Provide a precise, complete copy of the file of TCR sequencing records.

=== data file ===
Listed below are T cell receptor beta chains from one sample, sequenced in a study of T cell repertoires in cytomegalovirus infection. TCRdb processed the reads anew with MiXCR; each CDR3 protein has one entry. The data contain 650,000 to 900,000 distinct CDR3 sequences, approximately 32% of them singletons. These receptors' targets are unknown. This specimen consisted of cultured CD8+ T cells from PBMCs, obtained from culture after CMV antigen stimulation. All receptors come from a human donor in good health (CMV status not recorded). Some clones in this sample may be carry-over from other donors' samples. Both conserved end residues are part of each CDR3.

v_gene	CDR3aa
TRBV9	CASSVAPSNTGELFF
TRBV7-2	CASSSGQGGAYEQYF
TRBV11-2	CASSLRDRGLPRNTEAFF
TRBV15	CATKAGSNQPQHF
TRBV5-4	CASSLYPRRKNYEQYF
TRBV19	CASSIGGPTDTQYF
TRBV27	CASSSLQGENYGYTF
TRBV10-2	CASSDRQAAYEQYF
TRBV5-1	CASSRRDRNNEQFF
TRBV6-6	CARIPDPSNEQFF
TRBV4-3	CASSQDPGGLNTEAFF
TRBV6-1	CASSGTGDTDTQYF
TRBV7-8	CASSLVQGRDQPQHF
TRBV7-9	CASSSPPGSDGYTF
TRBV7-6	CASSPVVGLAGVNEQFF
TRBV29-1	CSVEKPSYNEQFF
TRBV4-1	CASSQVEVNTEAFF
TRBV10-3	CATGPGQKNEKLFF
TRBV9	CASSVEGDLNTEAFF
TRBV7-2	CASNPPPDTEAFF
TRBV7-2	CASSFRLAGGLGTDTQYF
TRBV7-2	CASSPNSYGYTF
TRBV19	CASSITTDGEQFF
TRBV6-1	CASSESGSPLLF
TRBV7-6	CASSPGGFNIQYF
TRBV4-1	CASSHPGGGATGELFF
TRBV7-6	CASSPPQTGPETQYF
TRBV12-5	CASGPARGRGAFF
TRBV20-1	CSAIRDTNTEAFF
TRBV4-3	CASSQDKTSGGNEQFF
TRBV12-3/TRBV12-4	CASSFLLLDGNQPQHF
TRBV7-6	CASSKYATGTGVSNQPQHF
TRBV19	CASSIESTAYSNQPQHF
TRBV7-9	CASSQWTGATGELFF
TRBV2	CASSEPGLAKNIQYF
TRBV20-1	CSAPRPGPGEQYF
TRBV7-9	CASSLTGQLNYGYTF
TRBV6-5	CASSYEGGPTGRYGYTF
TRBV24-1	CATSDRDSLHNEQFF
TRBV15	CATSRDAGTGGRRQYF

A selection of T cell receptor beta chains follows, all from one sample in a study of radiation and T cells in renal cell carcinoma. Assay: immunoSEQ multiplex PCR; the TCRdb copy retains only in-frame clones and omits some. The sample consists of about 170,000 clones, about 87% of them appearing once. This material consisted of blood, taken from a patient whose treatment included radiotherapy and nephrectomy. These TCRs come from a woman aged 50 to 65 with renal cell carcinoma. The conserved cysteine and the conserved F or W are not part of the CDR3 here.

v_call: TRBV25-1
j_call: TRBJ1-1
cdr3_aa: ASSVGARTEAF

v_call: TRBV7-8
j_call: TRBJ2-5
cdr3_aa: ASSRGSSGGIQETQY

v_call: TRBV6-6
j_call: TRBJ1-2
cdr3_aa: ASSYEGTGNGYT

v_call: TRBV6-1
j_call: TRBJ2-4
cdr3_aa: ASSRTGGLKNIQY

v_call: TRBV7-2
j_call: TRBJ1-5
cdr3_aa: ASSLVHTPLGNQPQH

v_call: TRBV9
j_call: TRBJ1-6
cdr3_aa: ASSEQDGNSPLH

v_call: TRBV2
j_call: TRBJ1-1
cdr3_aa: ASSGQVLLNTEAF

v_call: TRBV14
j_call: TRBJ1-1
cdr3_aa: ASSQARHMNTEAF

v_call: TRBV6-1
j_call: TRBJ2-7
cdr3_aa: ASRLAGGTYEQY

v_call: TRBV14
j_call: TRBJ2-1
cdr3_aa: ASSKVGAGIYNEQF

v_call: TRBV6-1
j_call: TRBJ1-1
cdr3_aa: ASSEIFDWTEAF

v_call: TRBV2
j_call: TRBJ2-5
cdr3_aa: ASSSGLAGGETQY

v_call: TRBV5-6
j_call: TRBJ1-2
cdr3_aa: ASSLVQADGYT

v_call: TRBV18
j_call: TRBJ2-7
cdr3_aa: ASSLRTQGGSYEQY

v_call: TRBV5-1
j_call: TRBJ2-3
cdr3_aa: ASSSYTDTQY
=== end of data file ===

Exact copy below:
Listed below are T cell receptor beta chains from one sample, sequenced in a study of T cell repertoires in cytomegalovirus infection. TCRdb processed the reads anew with MiXCR; each CDR3 protein has one entry. The data contain 650,000 to 900,000 distinct CDR3 sequences, approximately 32% of them singletons. These receptors' targets are unknown. This specimen consisted of cultured CD8+ T cells from PBMCs, obtained from culture after CMV antigen stimulation. All receptors come from a human donor in good health (CMV status not recorded). Some clones in this sample may be carry-over from other donors' samples. Both conserved end residues are part of each CDR3.

v_gene	CDR3aa
TRBV9	CASSVAPSNTGELFF
TRBV7-2	CASSSGQGGAYEQYF
TRBV11-2	CASSLRDRGLPRNTEAFF
TRBV15	CATKAGSNQPQHF
TRBV5-4	CASSLYPRRKNYEQYF
TRBV19	CASSIGGPTDTQYF
TRBV27	CASSSLQGENYGYTF
TRBV10-2	CASSDRQAAYEQYF
TRBV5-1	CASSRRDRNNEQFF
TRBV6-6	CARIPDPSNEQFF
TRBV4-3	CASSQDPGGLNTEAFF
TRBV6-1	CASSGTGDTDTQYF
TRBV7-8	CASSLVQGRDQPQHF
TRBV7-9	CASSSPPGSDGYTF
TRBV7-6	CASSPVVGLAGVNEQFF
TRBV29-1	CSVEKPSYNEQFF
TRBV4-1	CASSQVEVNTEAFF
TRBV10-3	CATGPGQKNEKLFF
TRBV9	CASSVEGDLNTEAFF
TRBV7-2	CASNPPPDTEAFF
TRBV7-2	CASSFRLAGGLGTDTQYF
TRBV7-2	CASSPNSYGYTF
TRBV19	CASSITTDGEQFF
TRBV6-1	CASSESGSPLLF
TRBV7-6	CASSPGGFNIQYF
TRBV4-1	CASSHPGGGATGELFF
TRBV7-6	CASSPPQTGPETQYF
TRBV12-5	CASGPARGRGAFF
TRBV20-1	CSAIRDTNTEAFF
TRBV4-3	CASSQDKTSGGNEQFF
TRBV12-3/TRBV12-4	CASSFLLLDGNQPQHF
TRBV7-6	CASSKYATGTGVSNQPQHF
TRBV19	CASSIESTAYSNQPQHF
TRBV7-9	CASSQWTGATGELFF
TRBV2	CASSEPGLAKNIQYF
TRBV20-1	CSAPRPGPGEQYF
TRBV7-9	CASSLTGQLNYGYTF
TRBV6-5	CASSYEGGPTGRYGYTF
TRBV24-1	CATSDRDSLHNEQFF
TRBV15	CATSRDAGTGGRRQYF

A selection of T cell receptor beta chains follows, all from one sample in a study of radiation and T cells in renal cell carcinoma. Assay: immunoSEQ multiplex PCR; the TCRdb copy retains only in-frame clones and omits some. The sample consists of about 170,000 clones, about 87% of them appearing once. This material consisted of blood, taken from a patient whose treatment included radiotherapy and nephrectomy. These TCRs come from a woman aged 50 to 65 with renal cell carcinoma. The conserved cysteine and the conserved F or W are not part of the CDR3 here.

v_call: TRBV25-1
j_call: TRBJ1-1
cdr3_aa: ASSVGARTEAF

v_call: TRBV7-8
j_call: TRBJ2-5
cdr3_aa: ASSRGSSGGIQETQY

v_call: TRBV6-6
j_call: TRBJ1-2
cdr3_aa: ASSYEGTGNGYT

v_call: TRBV6-1
j_call: TRBJ2-4
cdr3_aa: ASSRTGGLKNIQY

v_call: TRBV7-2
j_call: TRBJ1-5
cdr3_aa: ASSLVHTPLGNQPQH

v_call: TRBV9
j_call: TRBJ1-6
cdr3_aa: ASSEQDGNSPLH

v_call: TRBV2
j_call: TRBJ1-1
cdr3_aa: ASSGQVLLNTEAF

v_call: TRBV14
j_call: TRBJ1-1
cdr3_aa: ASSQARHMNTEAF

v_call: TRBV6-1
j_call: TRBJ2-7
cdr3_aa: ASRLAGGTYEQY

v_call: TRBV14
j_call: TRBJ2-1
cdr3_aa: ASSKVGAGIYNEQF

v_call: TRBV6-1
j_call: TRBJ1-1
cdr3_aa: ASSEIFDWTEAF

v_call: TRBV2
j_call: TRBJ2-5
cdr3_aa: ASSSGLAGGETQY

v_call: TRBV5-6
j_call: TRBJ1-2
cdr3_aa: ASSLVQADGYT

v_call: TRBV18
j_call: TRBJ2-7
cdr3_aa: ASSLRTQGGSYEQY

v_call: TRBV5-1
j_call: TRBJ2-3
cdr3_aa: ASSSYTDTQY